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  • Writer's pictureJames McGee

The Recollections of Rifleman Salkey...

A must, if you're a fan of Bernard Cornwell's Richard Sharpe and the TV series.

Fresh off the press following the new(-ish) Sharpe novel - Sharpe's Assassin - comes this offering from Jason Salkey, the actor who played the educated Rifleman Harris in the Sharpe TV series.

One of the mainstays of the films, Salkey appeared in 12 of the 16 episodes, though, interestingly, his character was not one of Bernard Cornwell's creations. He was added to the Chosen Men by the production team, who, it's thought, took his name from history: that of a young man called Benjamin Harris, who, in August 1806, joined the 2nd Battalion of the 95th Rifles. The real Harris served in the Copenhagen expedition and fought at the battles of Obidos, Rolica and Vimeiro. Invalided from the army in 1814, he became a cobbler, and a writer. He left a memoir, one of the finest to emerge from the Napoleonic Wars, and still available today: The Recollections of Rifleman Harris.

It was only after Salkey's Harris was created by the film unit that Bernard Cornwell incorporated him into the books, finally (much to Salkey's dismay) killing him off at the battle of Waterloo.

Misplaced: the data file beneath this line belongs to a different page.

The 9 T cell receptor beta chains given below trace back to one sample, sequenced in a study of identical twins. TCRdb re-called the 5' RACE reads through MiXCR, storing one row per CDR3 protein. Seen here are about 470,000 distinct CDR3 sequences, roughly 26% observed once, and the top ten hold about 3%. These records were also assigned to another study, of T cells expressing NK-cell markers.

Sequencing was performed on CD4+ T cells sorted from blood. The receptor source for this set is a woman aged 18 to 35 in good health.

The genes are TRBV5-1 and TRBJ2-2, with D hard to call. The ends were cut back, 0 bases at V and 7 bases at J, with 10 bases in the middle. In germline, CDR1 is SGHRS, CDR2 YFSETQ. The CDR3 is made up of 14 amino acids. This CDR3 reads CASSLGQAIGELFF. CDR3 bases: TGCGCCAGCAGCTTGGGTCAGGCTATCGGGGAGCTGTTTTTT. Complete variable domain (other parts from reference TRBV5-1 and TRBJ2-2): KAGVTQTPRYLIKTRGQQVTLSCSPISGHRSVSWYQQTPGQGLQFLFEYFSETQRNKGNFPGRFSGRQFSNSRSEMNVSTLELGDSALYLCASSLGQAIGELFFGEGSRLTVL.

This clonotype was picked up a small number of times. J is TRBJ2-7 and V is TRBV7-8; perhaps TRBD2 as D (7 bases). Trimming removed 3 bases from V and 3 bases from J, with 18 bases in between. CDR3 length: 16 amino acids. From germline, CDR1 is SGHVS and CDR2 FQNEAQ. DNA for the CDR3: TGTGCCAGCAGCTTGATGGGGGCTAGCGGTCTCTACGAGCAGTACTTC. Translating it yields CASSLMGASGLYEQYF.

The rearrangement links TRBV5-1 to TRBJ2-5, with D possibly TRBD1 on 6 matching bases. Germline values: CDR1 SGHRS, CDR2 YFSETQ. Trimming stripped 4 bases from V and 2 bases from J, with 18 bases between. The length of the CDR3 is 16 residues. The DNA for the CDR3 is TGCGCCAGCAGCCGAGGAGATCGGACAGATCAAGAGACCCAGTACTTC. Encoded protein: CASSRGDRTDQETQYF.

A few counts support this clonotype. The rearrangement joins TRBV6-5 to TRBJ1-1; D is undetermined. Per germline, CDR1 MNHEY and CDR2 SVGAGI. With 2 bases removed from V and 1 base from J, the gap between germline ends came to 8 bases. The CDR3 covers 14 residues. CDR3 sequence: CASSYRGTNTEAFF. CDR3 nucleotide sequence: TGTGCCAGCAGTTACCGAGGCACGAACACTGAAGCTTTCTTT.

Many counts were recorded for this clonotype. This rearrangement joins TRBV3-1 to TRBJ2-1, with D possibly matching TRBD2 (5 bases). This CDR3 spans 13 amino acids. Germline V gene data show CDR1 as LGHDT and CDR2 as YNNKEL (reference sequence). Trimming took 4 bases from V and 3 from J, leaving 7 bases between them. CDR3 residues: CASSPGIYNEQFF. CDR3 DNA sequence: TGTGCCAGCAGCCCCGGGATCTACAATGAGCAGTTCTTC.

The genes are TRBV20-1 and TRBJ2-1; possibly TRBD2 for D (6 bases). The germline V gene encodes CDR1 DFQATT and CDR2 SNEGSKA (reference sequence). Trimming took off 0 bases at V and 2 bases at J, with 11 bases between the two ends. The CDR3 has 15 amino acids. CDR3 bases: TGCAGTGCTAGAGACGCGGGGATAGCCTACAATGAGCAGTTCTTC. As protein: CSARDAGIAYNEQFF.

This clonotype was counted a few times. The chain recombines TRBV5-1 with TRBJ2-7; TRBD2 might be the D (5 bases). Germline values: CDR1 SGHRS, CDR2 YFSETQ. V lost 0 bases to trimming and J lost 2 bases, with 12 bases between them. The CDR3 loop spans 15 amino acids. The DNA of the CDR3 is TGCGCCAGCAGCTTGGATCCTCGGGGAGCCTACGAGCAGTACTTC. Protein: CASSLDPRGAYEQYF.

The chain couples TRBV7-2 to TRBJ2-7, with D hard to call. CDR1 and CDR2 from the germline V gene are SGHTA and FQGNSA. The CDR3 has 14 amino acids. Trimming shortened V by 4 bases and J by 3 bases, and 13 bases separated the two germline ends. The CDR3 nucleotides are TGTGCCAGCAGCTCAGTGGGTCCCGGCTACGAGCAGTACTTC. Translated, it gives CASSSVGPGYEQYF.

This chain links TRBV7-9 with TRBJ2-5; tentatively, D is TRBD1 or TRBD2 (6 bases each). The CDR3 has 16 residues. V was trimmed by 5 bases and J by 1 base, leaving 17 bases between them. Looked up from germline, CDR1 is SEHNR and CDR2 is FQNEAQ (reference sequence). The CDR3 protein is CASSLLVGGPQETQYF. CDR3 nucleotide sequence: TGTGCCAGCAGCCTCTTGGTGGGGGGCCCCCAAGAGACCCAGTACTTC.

From Crimea with Love - Misadventures in the making of Sharpe's Rifles is, in many ways, an ode to the original Harris's narrative. It details Salkey's and his fellow cast members' extraordinary experiences while working on location in the Crimea as they attempted to breathe life into Cornwell's rugged hero and the men who served alongside him.

To say filming conditions were appalling would be a severe understatement. Cast and crew had to battle with difficult locations, terrible accommodation, dreadful food, rotten weather, illness, and sometimes threats and intimidation from members of the local mafia gangs. Life was only made bearable by a shared camaraderie, ably assisted by nightly celebrations and liberal intakes of alcohol.

Salkey doesn't hold back in his descriptions of the trials and tribulations suffered by an often fractious bunch of characters - actors, technicians, and executives eager to save a buck. As a result, the book makes for a hugely entertaining read.

That between them, this often mismatched collection of folk was able to emerge victorious and produce such brilliantly entertaining films speaks volumes for their dedication to the task in hand.

Great stuff.

Oh, and to add that, Jason Salkey has a great website devoted to the world of Richard Sharpe. If you want to check it out, click on the link below. You will discover all manner of wonderful things...


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